India v England: Tourists' seam bowlers must improve against hosts to give Alastair Cook fighting chance

London, Jan. 13 (ANI): Cricket was introduced to the Malabar Coast, the old name for the region around Cochin (Kochi), where England play their second one-day international against India on Tuesday, by none other than the Duke of Wellington, according to a report.

According to a report in the Telegraph, Colonel Arthur Wellesley, as he then was, stopped off with his regiment on the way to Calcutta and introduced the game, which he had played a bit in his native Ireland.

Like Alastair Cook, Wellington lost his first major engagement as a leader in India (in Seringapatam rather than Ahmedabad), but was rather successful thereafter, the report said.

The report's author said that for Cook's captaincy to follow the same trajectory, his pace bowlers will have to up their game.

The writer said that England's batting and spin bowling need minor adjustments if they are to win this five-match series, their pace bowling a major improvement, the report said.

It is just as well for Steven Finn, Jade Dernbach and Tim Bresnan that the Iron Duke, so famed for his love of discipline, was not at Rajkot.

According to the report, they bowled the new ball on both sides of the wicket, and their continued inaccuracy - frequently pitching outside the leg stump of left-handed batsmen, kept India in the game.

India's three pace bowlers form little more than a pop-gun attack: Cook, Ian Bell and Samit Patel flogged them to the extent that they bowled 25 overs for 191 runs and two wickets.

But England's were scarcely better: they bowled 28 overs for 199 runs, more than seven an over, and five wickets, none in the first half of India's innings when an early strike was needed, the report said.

Cook, like Wellington, can claim to be a lucky leader - he won all five tosses in England's last one-day series against India.

Scoreboard pressure is worth a substantial amount when the target exceeds 300, but when India bat first, England's seamers will have no such external support.

According to the report, all they will have is the comforting knowledge that India's left-handed opening batsman, Gautam Gambhir, has been giving his wicket away all winter: in 12 matches in various formats against England and Pakistan, he has reached double figures in every innings bar two, and never gone past 65.

His counterpart Cook, with his iron self-discipline, never gives his wicket away, the report said.

England's seamers have to start bowling the new ball on one side of the wicket and not drop short so frequently as they did in the opening match: India's flat-track middle-order batsmen are worth one or even two bouncers an over, but not short-of-a-length rubbish. England's seamers also need to remember that two will lose their places when James Anderson and Stuart Broad return.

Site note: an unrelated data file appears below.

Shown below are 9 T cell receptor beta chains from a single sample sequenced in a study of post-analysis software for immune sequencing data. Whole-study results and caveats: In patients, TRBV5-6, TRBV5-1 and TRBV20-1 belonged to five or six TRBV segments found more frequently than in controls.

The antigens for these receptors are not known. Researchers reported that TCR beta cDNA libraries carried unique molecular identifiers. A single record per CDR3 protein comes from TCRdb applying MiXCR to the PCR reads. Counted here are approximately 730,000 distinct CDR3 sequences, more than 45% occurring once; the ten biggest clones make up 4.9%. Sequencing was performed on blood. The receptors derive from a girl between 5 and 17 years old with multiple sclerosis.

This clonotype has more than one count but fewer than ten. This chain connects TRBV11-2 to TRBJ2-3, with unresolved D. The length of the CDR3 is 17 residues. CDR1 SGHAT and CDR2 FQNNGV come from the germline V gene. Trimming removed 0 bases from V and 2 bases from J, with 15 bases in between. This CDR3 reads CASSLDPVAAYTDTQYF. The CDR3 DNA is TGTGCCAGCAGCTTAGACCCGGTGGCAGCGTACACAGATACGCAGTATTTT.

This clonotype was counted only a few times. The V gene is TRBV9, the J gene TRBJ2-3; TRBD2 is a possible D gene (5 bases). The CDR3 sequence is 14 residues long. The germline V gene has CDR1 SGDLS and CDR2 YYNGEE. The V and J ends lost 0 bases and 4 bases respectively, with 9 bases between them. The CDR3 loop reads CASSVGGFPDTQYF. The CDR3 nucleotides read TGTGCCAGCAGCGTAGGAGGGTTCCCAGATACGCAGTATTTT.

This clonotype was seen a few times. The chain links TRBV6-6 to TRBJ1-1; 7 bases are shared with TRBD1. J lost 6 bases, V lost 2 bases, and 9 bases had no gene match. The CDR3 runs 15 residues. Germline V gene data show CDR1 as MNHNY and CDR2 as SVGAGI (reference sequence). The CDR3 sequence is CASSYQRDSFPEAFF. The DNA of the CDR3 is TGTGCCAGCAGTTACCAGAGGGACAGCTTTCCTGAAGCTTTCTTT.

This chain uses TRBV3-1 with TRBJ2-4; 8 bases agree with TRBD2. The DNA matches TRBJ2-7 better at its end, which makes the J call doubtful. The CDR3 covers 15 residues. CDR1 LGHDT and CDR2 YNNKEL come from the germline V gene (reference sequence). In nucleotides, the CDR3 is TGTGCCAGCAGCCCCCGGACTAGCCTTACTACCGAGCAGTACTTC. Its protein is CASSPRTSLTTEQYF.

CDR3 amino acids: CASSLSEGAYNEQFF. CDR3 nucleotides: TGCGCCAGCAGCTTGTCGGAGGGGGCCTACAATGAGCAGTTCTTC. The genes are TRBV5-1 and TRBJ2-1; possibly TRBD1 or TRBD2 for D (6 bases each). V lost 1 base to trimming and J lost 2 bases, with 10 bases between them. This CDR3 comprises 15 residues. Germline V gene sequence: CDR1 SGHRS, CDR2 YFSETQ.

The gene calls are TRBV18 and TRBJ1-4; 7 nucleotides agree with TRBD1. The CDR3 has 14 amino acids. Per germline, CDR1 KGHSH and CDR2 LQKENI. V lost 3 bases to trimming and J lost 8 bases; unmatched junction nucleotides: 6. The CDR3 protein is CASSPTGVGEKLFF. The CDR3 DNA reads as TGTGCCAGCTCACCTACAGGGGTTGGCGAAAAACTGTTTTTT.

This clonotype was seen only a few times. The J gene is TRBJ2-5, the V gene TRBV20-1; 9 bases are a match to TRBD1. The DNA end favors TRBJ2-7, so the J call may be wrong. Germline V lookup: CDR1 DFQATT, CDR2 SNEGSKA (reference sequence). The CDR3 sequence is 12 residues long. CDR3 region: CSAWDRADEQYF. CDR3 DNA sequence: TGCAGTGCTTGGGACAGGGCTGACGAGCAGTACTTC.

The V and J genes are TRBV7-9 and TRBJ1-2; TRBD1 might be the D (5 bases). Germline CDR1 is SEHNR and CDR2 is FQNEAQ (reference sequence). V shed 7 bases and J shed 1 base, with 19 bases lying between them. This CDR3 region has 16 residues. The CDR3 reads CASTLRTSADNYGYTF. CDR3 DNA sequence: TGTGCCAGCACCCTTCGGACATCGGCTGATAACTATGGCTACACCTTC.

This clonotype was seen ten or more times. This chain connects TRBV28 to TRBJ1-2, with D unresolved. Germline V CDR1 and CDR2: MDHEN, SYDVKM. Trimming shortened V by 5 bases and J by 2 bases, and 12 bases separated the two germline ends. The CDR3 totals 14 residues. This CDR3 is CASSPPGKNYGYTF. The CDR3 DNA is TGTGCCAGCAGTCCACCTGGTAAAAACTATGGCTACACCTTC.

And England's seamers cannot expect to be bailed out by their spinners. James Tredwell, as a specialist who can adjust his pace to circumstances, can be relied on, but not Joe Root, once his novelty wears off. Wellington would have observed that Root's contribution in Rajkot, as a batsman who bowls, was way beyond the call of duty.

England's batting has two areas for improvement, the first being the collective responsibility for making sure there are never two new batsmen at the crease except at the start of an innings. After Bell and Cook had gone in quick succession after their superlative partnership, instead of it being cashing-in time, England spent six overs scoring their next 23 runs. After Kevin Pietersen and Eoin Morgan had gone in quick succession, England spent 13 balls scoring 11 runs, at 'the death', with only a handful of overs left.

The new pairs of batsmen did not panic, and played themselves in, but they should not have been placed in that position in the first place. The drawback was that Craig Kieswetter took so long to play himself in, with four runs off his first 10 balls, before launching his first six. In all, Kieswetter played 11 dot balls out of 20 - too high a proportion for a 'finisher' - against Patel's four out of 20.

Both Jos Buttler and Jonny Bairstow are more adept at improvising and working the ball into gaps than Kieswetter, who relies on boundary-hitting alone. Kieswetter's place hangs on his being the better wicketkeeper, especially standing back: and England will surely play four specialist seamers in the Champions Trophy this summer and in the next World Cup in Australia and New Zealand.

Cook is swarthier than Wellington. But the younger leader will not have any hair left if his seamers keep spraying their attack when under enemy fire, the report added. (ANI)

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